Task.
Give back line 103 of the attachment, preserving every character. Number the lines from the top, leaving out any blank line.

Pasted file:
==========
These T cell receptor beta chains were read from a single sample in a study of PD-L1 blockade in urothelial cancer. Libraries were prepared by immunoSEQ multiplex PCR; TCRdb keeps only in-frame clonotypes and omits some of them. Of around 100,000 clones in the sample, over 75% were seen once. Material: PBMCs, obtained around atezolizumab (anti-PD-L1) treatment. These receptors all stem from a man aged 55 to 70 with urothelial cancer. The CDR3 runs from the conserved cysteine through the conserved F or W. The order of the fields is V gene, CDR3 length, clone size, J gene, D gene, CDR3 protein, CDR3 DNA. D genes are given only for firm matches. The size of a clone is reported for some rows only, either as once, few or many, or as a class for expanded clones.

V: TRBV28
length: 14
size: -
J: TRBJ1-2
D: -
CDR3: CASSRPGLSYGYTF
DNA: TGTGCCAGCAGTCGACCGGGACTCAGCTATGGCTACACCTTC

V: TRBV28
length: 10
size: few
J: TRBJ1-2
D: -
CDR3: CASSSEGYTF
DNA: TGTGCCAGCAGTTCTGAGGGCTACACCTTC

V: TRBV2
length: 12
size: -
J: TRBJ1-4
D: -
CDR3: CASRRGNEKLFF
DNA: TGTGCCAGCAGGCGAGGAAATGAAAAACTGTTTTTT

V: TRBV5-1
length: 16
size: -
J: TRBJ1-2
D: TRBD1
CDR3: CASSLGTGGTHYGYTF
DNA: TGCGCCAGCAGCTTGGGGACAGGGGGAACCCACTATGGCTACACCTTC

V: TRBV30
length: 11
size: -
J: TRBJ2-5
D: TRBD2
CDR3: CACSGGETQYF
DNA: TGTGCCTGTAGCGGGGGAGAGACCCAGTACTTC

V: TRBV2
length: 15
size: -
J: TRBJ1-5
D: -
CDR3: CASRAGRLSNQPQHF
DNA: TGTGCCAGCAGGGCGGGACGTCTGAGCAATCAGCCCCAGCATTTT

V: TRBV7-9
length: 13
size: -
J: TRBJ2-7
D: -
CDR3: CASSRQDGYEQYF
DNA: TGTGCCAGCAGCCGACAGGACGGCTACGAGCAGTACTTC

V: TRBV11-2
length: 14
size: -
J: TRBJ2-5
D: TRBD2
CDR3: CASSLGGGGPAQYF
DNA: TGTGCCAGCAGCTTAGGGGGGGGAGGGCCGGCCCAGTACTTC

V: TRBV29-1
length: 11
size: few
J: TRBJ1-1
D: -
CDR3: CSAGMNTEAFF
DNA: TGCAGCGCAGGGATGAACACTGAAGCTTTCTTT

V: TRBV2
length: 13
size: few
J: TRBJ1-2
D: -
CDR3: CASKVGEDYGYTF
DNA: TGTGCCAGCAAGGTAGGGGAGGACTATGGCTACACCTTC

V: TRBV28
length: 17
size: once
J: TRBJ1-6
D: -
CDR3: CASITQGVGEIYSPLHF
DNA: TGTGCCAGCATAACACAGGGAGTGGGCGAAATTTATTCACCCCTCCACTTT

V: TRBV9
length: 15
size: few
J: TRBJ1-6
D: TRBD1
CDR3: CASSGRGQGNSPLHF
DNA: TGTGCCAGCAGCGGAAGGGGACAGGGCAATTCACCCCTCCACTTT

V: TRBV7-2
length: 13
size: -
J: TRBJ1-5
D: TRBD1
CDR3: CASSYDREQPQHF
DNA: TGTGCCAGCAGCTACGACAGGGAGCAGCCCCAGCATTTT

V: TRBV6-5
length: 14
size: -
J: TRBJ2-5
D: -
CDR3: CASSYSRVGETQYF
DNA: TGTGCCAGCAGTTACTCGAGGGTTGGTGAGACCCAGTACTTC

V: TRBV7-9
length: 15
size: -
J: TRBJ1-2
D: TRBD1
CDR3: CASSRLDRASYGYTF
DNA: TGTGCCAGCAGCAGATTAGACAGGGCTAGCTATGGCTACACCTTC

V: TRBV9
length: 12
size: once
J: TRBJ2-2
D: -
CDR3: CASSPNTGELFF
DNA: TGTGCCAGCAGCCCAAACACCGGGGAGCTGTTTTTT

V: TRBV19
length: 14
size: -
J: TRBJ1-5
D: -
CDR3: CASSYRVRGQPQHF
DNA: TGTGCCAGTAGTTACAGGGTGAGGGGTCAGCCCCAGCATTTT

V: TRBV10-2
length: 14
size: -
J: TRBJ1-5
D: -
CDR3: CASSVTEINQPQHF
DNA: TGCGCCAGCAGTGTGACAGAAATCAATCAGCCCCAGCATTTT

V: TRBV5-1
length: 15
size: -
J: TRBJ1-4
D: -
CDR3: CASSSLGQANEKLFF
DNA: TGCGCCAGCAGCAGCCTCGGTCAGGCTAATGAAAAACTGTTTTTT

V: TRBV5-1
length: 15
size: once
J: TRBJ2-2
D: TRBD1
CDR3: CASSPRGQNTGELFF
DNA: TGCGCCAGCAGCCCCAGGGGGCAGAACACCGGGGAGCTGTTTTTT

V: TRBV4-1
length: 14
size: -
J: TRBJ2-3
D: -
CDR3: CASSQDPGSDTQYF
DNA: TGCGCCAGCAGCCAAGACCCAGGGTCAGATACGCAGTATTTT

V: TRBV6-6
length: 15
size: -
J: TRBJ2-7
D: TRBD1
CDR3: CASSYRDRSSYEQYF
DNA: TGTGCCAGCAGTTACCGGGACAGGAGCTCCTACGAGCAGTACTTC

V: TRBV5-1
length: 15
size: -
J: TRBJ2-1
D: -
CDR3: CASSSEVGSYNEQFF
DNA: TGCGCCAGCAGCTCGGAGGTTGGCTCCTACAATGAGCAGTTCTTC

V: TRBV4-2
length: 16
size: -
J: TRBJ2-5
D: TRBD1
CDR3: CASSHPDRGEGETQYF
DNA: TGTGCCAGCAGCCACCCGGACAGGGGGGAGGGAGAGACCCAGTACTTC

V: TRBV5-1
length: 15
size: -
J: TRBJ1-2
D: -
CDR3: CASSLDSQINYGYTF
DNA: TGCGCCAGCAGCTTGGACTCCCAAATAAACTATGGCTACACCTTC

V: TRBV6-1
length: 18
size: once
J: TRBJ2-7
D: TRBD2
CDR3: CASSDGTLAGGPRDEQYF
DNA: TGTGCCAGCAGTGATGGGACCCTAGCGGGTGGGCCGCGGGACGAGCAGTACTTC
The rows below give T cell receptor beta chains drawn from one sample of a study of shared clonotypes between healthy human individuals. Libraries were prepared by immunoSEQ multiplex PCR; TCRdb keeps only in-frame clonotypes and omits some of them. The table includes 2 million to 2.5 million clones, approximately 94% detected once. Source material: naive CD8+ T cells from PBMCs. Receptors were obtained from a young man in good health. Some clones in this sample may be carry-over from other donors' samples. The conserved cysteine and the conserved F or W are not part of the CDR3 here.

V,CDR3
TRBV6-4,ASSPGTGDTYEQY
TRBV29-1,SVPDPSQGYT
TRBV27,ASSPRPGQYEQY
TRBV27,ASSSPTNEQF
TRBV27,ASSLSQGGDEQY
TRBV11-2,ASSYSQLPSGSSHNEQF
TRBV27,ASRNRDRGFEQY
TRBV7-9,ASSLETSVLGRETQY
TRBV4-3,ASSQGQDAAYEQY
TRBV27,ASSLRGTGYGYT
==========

J: TRBJ1-2